Step 3 Click Add Entry.

The New Pool table appears.

Step 4 In the Name box, enter the name (up to 31 characters) to assign to the new IP pool.

Step 5 In the Start Address box, enter the lowest IP address (up to 15 characters) of the range of addresses for the new pool.


Note All addresses in an IP pool must be on the same Class C network; so the first three octets of the start and end addresses must be the same. For example, if the start address is 192.168.1.1, the end address must be between 192.168.1.2 and 192.168.1.254.


Step 6 In the End Address box, enter the highest IP address (up to 15 characters) of the range of addresses for the new pool.

Step 7 Click Submit.

The new IP pool appears in the AAA Server IP Pools table.


Editing an IP Pool Definition

To edit an IP pool definition:


Step 1 In the navigation bar, click System Configuration.

Step 2 Click IP Pools Server.

The AAA Server IP Pools table lists any IP pools that you have configured, their address ranges, and the percentage of pooled addresses in use.

Step 3 Click the name of the IP pool to edit.

The name pool table appears, where name is the name of the IP pool that you selected. The In Use field displays how many IP addresses in this pool are allocated to a user. The Available field displays how many IP addresses are unallocated to users.

Step 4 To change the name of the pool, in the Name box, enter the name (up to 31 characters) to which to change the IP pool.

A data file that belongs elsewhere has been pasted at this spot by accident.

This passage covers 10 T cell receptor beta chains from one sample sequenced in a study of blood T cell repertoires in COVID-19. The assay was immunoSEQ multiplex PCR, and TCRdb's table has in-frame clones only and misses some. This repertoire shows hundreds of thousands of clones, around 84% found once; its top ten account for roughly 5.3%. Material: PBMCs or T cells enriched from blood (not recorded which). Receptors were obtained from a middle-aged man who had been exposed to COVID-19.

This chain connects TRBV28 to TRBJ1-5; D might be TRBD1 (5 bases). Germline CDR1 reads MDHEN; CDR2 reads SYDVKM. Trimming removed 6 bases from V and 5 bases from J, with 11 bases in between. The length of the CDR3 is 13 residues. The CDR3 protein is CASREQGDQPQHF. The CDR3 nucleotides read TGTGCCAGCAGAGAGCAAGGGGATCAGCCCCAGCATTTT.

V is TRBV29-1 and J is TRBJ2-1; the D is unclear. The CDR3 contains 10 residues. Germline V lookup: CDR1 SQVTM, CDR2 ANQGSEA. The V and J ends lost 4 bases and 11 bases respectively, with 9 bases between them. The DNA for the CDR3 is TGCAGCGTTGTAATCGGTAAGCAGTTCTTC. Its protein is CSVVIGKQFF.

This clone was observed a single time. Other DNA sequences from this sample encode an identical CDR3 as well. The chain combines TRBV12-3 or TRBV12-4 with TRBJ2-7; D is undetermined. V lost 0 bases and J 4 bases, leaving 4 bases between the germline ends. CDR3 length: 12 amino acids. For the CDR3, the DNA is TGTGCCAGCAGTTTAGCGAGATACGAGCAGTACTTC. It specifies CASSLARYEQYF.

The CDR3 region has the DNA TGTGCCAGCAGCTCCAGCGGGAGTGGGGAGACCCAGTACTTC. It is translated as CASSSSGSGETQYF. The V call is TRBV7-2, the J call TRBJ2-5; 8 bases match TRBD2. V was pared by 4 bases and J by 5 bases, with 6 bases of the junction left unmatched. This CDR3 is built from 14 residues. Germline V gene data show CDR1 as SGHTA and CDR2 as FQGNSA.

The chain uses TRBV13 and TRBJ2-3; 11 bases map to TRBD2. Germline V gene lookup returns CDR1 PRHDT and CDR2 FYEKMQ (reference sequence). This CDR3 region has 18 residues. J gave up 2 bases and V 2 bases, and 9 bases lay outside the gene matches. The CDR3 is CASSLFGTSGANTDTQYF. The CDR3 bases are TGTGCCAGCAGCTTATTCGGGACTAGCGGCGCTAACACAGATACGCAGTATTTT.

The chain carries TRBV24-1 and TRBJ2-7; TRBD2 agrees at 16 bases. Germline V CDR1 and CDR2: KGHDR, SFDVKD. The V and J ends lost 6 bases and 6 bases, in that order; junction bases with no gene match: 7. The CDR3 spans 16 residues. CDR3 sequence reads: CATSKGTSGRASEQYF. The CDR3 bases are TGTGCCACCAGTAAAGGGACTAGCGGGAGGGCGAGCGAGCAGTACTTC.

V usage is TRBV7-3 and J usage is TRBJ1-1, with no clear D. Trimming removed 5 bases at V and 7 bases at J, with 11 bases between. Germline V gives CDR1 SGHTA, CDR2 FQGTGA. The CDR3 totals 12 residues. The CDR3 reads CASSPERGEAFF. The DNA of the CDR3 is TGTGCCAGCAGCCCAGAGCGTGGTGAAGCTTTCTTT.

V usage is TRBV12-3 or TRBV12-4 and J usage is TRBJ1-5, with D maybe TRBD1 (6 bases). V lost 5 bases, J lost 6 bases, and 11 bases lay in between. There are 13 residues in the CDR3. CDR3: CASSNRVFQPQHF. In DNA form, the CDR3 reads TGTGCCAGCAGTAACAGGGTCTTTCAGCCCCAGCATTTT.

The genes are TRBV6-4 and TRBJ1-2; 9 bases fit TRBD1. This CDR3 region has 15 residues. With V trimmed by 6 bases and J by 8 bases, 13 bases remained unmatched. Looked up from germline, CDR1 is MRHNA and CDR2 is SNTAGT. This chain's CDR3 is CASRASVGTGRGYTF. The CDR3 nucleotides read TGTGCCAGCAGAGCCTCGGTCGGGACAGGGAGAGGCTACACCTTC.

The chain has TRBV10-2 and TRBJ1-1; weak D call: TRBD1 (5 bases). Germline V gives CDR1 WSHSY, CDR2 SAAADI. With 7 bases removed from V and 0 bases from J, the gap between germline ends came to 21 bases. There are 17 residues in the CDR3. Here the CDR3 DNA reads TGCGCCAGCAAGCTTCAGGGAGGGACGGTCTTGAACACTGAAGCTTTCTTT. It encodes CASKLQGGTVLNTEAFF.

Step 5 To change the starting address of the pool range of IP addresses, in the Start Address box, enter the lowest IP address (up to 15 characters) of the new range of addresses for the pool.


Note All addresses in an IP pool must be on the same Class C network, so the first three octets of the start and end addresses must be the same. For example, if the start address is 192.168.1.1, the end address must be between 192.168.1.2 and 192.168.1.254.


Step 6 To change the ending address of the pool range of IP addresses, in the End Address box, enter the highest IP address (up to 15 characters) of the new range of addresses for the pool.

Step 7 Click Submit.

The edited IP pool appears in the AAA Server IP Pools table.


Resetting an IP Pool

The Reset function recovers IP addresses within an IP pool when there are dangling connections. A dangling connection occurs when a user disconnects and ACS does not receive an accounting stop packet from the applicable AAA client. If the Failed Attempts log in Reports and Activity shows a large number of Failed to Allocate IP Address For User messages, consider using the Reset function to reclaim all allocated addresses in this IP pool.


Note Using the Reset function to reclaim all allocated IP addresses in a pool can result in users being assigned addresses that are already in use.


To reset an IP pool and reclaim all its IP addresses:


Step 1 In the navigation bar, click System Configuration.

Step 2 Click IP Pools Server.

The AAA Server IP Pools table lists any IP pools that you have configured, their address ranges, and the percentage of pooled addresses in use.

Step 3 Click the name of the IP pool to reset.

The name pool table appears, where name is the name of the IP pool you selected. The In Use field displays how many IP addresses in this pool are assigned to a user. The Available field displays how many IP addresses are not assigned to users.

Step 4 Click Reset.

ACS displays a dialog box indicating the possibility of assigning user addresses that are already in use.

Step 5 To continue resetting the IP pool, click OK.

The IP pool is reset. All its IP addresses are reclaimed. In the In Use column of the AAA Server IP Pools table, zero percent of the IP pool addresses are assigned to users.